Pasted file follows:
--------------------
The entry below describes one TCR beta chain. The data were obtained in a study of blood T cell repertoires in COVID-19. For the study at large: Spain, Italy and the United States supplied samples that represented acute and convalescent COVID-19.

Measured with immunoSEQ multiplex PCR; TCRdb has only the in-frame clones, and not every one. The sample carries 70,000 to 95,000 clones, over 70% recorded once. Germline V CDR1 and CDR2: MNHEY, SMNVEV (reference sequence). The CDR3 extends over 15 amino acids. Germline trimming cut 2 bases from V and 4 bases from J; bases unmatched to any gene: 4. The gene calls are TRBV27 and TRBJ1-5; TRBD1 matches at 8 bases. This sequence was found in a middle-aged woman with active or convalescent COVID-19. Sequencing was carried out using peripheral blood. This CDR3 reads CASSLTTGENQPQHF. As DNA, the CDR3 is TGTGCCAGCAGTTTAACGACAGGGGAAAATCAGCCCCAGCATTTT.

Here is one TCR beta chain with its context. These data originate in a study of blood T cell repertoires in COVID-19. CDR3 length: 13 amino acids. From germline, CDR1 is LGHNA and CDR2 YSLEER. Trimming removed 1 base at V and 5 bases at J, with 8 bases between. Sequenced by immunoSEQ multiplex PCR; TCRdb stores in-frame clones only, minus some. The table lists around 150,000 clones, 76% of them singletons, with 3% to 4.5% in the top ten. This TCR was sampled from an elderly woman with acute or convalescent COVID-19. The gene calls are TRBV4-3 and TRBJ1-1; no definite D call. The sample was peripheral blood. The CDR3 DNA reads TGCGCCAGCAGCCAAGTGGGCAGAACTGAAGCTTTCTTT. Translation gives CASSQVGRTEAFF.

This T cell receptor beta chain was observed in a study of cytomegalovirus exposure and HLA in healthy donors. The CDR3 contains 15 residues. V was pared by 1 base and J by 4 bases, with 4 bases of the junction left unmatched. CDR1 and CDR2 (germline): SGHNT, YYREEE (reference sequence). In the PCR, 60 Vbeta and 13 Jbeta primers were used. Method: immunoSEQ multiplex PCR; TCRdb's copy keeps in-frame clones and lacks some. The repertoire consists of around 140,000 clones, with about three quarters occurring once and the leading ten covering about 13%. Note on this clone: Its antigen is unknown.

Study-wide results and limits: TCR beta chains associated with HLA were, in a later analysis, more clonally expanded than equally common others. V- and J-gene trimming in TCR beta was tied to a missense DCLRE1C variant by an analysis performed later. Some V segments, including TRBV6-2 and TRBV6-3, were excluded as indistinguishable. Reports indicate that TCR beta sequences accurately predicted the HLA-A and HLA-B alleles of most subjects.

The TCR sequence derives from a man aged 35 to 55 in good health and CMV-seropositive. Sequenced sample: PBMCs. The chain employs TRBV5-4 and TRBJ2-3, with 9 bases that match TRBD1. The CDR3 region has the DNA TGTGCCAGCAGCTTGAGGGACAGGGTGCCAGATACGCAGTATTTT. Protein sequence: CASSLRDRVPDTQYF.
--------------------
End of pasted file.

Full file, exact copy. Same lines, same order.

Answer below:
The entry below describes one TCR beta chain. The data were obtained in a study of blood T cell repertoires in COVID-19. For the study at large: Spain, Italy and the United States supplied samples that represented acute and convalescent COVID-19.

Measured with immunoSEQ multiplex PCR; TCRdb has only the in-frame clones, and not every one. The sample carries 70,000 to 95,000 clones, over 70% recorded once. Germline V CDR1 and CDR2: MNHEY, SMNVEV (reference sequence). The CDR3 extends over 15 amino acids. Germline trimming cut 2 bases from V and 4 bases from J; bases unmatched to any gene: 4. The gene calls are TRBV27 and TRBJ1-5; TRBD1 matches at 8 bases. This sequence was found in a middle-aged woman with active or convalescent COVID-19. Sequencing was carried out using peripheral blood. This CDR3 reads CASSLTTGENQPQHF. As DNA, the CDR3 is TGTGCCAGCAGTTTAACGACAGGGGAAAATCAGCCCCAGCATTTT.

Here is one TCR beta chain with its context. These data originate in a study of blood T cell repertoires in COVID-19. CDR3 length: 13 amino acids. From germline, CDR1 is LGHNA and CDR2 YSLEER. Trimming removed 1 base at V and 5 bases at J, with 8 bases between. Sequenced by immunoSEQ multiplex PCR; TCRdb stores in-frame clones only, minus some. The table lists around 150,000 clones, 76% of them singletons, with 3% to 4.5% in the top ten. This TCR was sampled from an elderly woman with acute or convalescent COVID-19. The gene calls are TRBV4-3 and TRBJ1-1; no definite D call. The sample was peripheral blood. The CDR3 DNA reads TGCGCCAGCAGCCAAGTGGGCAGAACTGAAGCTTTCTTT. Translation gives CASSQVGRTEAFF.

This T cell receptor beta chain was observed in a study of cytomegalovirus exposure and HLA in healthy donors. The CDR3 contains 15 residues. V was pared by 1 base and J by 4 bases, with 4 bases of the junction left unmatched. CDR1 and CDR2 (germline): SGHNT, YYREEE (reference sequence). In the PCR, 60 Vbeta and 13 Jbeta primers were used. Method: immunoSEQ multiplex PCR; TCRdb's copy keeps in-frame clones and lacks some. The repertoire consists of around 140,000 clones, with about three quarters occurring once and the leading ten covering about 13%. Note on this clone: Its antigen is unknown.

Study-wide results and limits: TCR beta chains associated with HLA were, in a later analysis, more clonally expanded than equally common others. V- and J-gene trimming in TCR beta was tied to a missense DCLRE1C variant by an analysis performed later. Some V segments, including TRBV6-2 and TRBV6-3, were excluded as indistinguishable. Reports indicate that TCR beta sequences accurately predicted the HLA-A and HLA-B alleles of most subjects.

The TCR sequence derives from a man aged 35 to 55 in good health and CMV-seropositive. Sequenced sample: PBMCs. The chain employs TRBV5-4 and TRBJ2-3, with 9 bases that match TRBD1. The CDR3 region has the DNA TGTGCCAGCAGCTTGAGGGACAGGGTGCCAGATACGCAGTATTTT. Protein sequence: CASSLRDRVPDTQYF.